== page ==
Featured Videos

Your JavaScript is turned off or you have an old version of Adobe's Flash Player. Get the latest Flash player.
Migrants Caught in No-Man's Land Called Calaisi
X
Lisa Bryant
September 19, 2014 5:04 PM
The deaths of hundreds of migrants in the Mediterranean this week has only recast the spotlight on the perils of reaching Europe. And for those forunate enough to reach a place like Calais, France, only find that their problems aren't over. Lisa Bryant has the story.
Video

Video Migrants Caught in No-Man's Land Called Calais

The deaths of hundreds of migrants in the Mediterranean this week has only recast the spotlight on the perils of reaching Europe. And for those forunate enough to reach a place like Calais, France, only find that their problems aren't over. Lisa Bryant has the story.
Video

Video Westgate Siege Anniversary Brings Back Painful Memories

One year after it happened, the survivors of the terror attack on Nairobi's Westgate Shopping Mall still cannot shake the images of that tragic incident. For VOA, Mohammed Yusuf tells the story of victims still waiting for the answer to the question 'how could this happen?'
Video

Video Militant Assault in Syria Displaces Thousands of Kurds

A major assault by Islamic State militants on Kurds in Syria has sent a wave of new refugees to the Turkish border, where they were stopped by Turkish border security. Turkey is already hosting about 700,000 Syrian refugees who fled the civil war between the government and the opposition. But the government in Ankara has a history of strained relations with Turkey's Kurdish minority. Zlatica Hoke reports Turkey is asking for international help.
Video

Video CERN Accelerator Back in Business

The long upgrade of the Large Hadron Collider is over. The scientific instrument responsible for the discovery of the Higgs boson -- the so-called "God particle" -- is being brought up to speed in time for this month's 60th anniversary of the European Organization for Nuclear Research, known by its French acronym CERN. Physicists hope the accelerator will help them uncover more secrets about the origins of the universe. VOA’s George Putic reports.
Video

Video Whaling Summit Votes to Uphold Ban on Japan Whale Hunt

The International Whaling Commission, meeting in Slovenia, has voted to uphold a court ruling banning Japan from hunting whales in the Antarctic Ocean. Conservationists hailed the ruling as a victory, but Tokyo says it will submit revised plans for a whale hunt in 2015. Henry Ridgwell reports from London.
Video

Video Russian Economy Reeling After New Western Sanctions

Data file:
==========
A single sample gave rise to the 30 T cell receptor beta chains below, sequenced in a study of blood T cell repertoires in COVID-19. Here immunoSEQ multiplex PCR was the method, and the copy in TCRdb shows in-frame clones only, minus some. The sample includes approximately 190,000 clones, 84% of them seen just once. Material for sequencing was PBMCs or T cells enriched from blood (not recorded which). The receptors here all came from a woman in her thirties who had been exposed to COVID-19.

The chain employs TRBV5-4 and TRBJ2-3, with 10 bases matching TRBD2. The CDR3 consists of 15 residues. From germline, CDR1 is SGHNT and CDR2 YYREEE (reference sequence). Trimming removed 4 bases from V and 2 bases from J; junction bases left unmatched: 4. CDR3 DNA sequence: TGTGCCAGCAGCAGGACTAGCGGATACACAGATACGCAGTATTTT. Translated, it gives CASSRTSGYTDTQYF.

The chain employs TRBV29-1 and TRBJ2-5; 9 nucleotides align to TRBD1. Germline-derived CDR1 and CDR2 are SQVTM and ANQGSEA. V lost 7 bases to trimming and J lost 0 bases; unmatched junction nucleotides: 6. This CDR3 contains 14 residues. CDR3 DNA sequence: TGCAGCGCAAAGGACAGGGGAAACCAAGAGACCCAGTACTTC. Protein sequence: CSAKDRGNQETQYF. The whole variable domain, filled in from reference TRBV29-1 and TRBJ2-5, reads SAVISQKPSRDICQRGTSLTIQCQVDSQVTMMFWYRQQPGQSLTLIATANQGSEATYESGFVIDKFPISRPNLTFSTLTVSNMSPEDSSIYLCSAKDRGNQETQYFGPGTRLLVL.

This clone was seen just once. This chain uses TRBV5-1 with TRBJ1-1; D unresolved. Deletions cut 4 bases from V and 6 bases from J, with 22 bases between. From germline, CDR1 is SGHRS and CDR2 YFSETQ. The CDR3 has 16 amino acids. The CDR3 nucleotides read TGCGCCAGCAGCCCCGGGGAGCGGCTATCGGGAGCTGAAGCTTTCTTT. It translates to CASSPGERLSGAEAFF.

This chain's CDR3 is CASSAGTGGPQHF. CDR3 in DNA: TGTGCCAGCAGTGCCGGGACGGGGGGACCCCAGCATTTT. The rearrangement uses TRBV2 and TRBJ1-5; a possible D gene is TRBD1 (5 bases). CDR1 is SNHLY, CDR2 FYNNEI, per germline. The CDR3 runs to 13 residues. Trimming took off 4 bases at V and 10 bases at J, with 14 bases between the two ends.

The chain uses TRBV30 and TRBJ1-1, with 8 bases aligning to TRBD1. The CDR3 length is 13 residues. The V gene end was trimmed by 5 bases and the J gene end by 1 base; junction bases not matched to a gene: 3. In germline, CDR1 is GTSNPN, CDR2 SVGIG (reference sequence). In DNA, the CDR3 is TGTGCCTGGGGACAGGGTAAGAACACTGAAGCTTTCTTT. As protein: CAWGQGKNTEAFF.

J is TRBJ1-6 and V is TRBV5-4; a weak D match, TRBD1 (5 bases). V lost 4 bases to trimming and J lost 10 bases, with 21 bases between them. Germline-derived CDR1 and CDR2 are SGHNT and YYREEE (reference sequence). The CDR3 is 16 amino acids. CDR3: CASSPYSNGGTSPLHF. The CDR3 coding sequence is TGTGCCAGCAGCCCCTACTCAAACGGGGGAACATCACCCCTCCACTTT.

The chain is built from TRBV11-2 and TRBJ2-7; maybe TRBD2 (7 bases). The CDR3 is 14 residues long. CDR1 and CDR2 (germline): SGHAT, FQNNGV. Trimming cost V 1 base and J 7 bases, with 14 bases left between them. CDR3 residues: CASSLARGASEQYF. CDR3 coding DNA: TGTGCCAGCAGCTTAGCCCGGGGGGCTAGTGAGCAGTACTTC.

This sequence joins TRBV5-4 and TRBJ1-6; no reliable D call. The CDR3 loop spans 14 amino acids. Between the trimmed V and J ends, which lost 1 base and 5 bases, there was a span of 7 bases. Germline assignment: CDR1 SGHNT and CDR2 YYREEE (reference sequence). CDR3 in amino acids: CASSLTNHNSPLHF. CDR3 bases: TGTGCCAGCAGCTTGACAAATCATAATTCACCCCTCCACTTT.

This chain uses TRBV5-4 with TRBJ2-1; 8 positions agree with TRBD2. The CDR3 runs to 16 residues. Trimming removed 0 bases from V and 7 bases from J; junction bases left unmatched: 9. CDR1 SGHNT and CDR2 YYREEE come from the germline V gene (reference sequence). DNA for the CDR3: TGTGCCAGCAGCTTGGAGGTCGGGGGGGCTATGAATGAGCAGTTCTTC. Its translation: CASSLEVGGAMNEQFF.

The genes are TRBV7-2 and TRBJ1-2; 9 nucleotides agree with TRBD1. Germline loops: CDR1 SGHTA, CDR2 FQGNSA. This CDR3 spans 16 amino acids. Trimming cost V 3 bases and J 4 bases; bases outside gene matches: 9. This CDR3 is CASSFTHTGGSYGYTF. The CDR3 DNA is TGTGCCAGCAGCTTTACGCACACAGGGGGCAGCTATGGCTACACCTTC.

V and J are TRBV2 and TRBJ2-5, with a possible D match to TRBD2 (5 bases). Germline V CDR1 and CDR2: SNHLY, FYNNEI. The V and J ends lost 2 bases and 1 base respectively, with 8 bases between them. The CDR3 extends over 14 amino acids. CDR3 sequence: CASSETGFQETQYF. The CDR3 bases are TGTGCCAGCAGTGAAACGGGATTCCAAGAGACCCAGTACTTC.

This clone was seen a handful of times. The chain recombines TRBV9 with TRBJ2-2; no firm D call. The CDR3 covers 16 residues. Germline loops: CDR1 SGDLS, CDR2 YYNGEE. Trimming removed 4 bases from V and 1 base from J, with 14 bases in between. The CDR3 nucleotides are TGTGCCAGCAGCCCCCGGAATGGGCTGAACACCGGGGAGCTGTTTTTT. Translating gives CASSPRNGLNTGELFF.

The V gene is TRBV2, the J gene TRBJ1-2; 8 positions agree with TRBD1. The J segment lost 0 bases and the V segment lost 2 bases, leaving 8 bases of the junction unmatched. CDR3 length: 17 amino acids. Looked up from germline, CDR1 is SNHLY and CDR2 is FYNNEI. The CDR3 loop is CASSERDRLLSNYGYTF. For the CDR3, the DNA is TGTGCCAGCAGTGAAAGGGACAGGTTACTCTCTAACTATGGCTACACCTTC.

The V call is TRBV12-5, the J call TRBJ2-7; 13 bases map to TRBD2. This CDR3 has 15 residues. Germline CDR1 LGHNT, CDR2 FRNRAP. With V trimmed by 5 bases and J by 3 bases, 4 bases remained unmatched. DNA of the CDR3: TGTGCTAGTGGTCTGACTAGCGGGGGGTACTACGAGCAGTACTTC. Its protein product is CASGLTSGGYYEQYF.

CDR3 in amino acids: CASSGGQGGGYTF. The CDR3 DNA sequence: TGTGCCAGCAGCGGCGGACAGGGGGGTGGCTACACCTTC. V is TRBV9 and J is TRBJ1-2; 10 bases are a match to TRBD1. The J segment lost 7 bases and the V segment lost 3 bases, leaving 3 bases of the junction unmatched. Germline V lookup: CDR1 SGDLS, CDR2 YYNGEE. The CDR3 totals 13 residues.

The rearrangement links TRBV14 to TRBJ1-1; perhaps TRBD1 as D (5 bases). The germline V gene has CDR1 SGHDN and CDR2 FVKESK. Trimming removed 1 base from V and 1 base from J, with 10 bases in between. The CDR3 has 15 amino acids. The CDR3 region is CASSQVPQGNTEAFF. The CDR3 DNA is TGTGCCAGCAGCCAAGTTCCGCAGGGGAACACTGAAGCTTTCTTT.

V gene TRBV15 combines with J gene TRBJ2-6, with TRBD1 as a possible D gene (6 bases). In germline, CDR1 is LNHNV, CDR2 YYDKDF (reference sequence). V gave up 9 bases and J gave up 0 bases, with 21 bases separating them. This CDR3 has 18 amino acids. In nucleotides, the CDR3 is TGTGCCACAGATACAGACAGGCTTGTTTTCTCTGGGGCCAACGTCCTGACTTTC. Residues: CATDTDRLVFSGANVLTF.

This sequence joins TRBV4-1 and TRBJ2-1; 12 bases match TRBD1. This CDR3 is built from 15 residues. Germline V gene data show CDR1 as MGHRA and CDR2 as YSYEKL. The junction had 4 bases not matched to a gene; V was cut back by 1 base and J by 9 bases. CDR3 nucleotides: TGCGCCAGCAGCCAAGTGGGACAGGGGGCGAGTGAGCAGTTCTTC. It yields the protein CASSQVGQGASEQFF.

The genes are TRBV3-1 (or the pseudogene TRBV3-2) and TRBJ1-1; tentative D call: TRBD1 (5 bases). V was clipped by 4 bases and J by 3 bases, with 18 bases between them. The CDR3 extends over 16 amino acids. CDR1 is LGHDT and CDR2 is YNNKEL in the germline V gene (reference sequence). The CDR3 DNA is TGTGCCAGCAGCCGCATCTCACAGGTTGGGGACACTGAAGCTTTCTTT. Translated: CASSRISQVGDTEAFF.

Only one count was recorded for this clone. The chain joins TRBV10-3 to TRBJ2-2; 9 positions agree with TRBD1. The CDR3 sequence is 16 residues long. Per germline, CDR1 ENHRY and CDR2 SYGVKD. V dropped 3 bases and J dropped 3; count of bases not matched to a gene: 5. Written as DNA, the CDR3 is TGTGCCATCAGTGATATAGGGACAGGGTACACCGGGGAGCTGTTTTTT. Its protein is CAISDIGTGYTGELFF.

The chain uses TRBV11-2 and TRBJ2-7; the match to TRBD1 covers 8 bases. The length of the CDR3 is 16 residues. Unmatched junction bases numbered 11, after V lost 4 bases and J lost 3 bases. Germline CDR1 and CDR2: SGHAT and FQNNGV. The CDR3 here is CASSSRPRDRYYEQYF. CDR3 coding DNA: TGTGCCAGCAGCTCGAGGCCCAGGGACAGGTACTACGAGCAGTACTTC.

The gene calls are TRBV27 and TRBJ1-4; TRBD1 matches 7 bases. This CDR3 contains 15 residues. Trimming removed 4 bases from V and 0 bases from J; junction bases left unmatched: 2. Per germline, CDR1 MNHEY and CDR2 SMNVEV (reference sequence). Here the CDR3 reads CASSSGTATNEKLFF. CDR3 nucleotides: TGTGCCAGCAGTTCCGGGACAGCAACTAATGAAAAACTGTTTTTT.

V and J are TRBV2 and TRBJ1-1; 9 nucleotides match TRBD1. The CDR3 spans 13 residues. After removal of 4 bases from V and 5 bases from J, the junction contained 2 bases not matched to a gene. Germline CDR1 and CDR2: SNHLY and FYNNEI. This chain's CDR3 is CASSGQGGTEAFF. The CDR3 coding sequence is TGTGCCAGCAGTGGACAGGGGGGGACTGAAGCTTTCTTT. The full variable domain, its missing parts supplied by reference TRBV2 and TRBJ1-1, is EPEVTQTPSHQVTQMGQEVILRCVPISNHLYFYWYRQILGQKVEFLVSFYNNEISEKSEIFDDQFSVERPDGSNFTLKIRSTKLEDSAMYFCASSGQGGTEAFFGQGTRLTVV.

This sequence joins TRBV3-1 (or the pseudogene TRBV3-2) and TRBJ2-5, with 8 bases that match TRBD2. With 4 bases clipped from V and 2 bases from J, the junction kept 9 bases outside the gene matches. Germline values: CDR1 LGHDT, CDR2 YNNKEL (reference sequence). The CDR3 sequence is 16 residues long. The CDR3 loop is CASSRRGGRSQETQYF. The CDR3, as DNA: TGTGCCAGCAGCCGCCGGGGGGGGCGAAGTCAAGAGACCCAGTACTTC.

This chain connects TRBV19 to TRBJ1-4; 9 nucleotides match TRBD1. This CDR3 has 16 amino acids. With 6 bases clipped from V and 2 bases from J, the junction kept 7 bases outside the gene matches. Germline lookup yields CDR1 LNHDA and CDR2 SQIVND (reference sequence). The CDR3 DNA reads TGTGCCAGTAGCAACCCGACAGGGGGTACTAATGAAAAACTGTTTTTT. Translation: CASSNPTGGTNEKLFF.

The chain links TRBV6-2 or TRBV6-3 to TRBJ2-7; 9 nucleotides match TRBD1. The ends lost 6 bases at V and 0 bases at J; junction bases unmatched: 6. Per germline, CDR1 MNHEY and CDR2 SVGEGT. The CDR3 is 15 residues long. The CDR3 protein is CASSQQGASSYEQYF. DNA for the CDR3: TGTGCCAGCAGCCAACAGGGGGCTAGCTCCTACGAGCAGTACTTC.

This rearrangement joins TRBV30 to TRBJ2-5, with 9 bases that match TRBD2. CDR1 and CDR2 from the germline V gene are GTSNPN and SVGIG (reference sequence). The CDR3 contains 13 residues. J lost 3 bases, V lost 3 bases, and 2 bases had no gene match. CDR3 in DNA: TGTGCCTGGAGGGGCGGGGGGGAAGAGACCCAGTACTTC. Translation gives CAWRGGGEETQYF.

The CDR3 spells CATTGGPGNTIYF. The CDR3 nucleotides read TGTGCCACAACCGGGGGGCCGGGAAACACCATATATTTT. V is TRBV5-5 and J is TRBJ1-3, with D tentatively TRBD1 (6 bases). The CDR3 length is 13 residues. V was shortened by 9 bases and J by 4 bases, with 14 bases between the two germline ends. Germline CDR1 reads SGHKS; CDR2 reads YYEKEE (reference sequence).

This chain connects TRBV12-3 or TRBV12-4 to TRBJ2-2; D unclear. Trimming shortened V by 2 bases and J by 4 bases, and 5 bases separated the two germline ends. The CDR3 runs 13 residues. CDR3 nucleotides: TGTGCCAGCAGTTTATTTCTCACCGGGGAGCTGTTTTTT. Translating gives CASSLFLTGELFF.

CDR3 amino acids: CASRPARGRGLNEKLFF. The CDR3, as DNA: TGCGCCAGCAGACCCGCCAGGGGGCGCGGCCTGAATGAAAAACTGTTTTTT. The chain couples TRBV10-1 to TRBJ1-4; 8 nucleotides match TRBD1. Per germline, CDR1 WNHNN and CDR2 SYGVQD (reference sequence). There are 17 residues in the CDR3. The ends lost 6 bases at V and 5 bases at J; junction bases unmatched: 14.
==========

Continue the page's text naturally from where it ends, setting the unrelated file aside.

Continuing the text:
A new wave of Western sanctions is hitting Russia’s economy hard. State-owned energy firms continue to bleed profits and Russia’s national currency plunged to a new low this week after the U.S. and the European Union announced new sanctions to punish Russia's aggressive stance in eastern Ukraine. But as Mil Arcega reports, the sanctions could also prove costly for European and American companies.
Video

Video Belgian Researchers Discover Way to Block Cancer Metastasis

Cancer remains one of the deadliest diseases, despite many new methods to combat it. Modern medicine has treatments to prevent the growth of primary tumor cells. But most cancer deaths are caused by metastasis, the stage when primary tumor cells change and move to other parts of the body. A team of Belgian scientists says it has found a way to prevent that process. Zlatica Hoke has more.
Video

Video Mogadishu's Flood of Foreign Workers Leaves Somalis Out of Work

Unemployment and conflict has forced many young Somalians out of the country in search of a better life. But a newfound stability in the once-lawless nation has created hope — and jobs — which, some say, are too often being filled by foreigners. Abdulaziz Billow reports from Mogadishu.
Video

Video A Dinosaur Fit for Land and Water

Residents and tourists in Washington D.C. can now examine a life-size replica of an unusual dinosaur that lived almost a hundred million years ago in northern Africa. Scientists say studying the behemoth named Spinosaurus helps them better understand how some prehistoric animals adapted to life on land and in water. The Spinosaurus replica is on display at the National Geographic museum. VOA’s George Putic has more.
Video

Video Iraqi Kurdistan Church Helps Christian Children Cope find shelter in churches in the Kurdish capital, Irbil

In the past six weeks, tens of thousands of Iraqi Christians have been forced to flee their homes by Islamic State militants and find shelter in churches in the Kurdish capital, Irbil. Despite U.S. airstrikes in the region, the prospect of people returning home is still very low and concerns are starting to grow over the impact this is having on the displaced youth. Sebastian Meyer reports from Irbil on how one church is coping.
Video

Video NASA Picks Boeing, SpaceX to Carry Astronauts Into Space

The U.S. space agency, NASA, has chosen Boeing and SpaceX companies to build the next generation of spacecraft that will carry U.S. astronauts to the International Space Station by the year 2017. The deal with private industry enables NASA to end its dependence on Russia to send space crews into low Earth orbit and back. Zlatica Hoke has more.
Video

Video Future of Ukrainian Former President's Estate Uncertain

More than six months after Ukraine's former President Viktor Yanukovych fled revolution to Russia, authorities have yet to gain control of his palatial estate. Protesters occupy the grounds and opened it to tourists but they are also refusing to turn it over to the state. VOA's Daniel Schearf reports from Mezhigirya, just north of Kyiv.


Carnage and mayhem are part of daily life in northern Nigeria, the result of a terror campaign by the Islamist group Boko Haram. Fears are growing that Nigeria’s government may not know how to counter it, and may be making things worse. More

AppleAndroid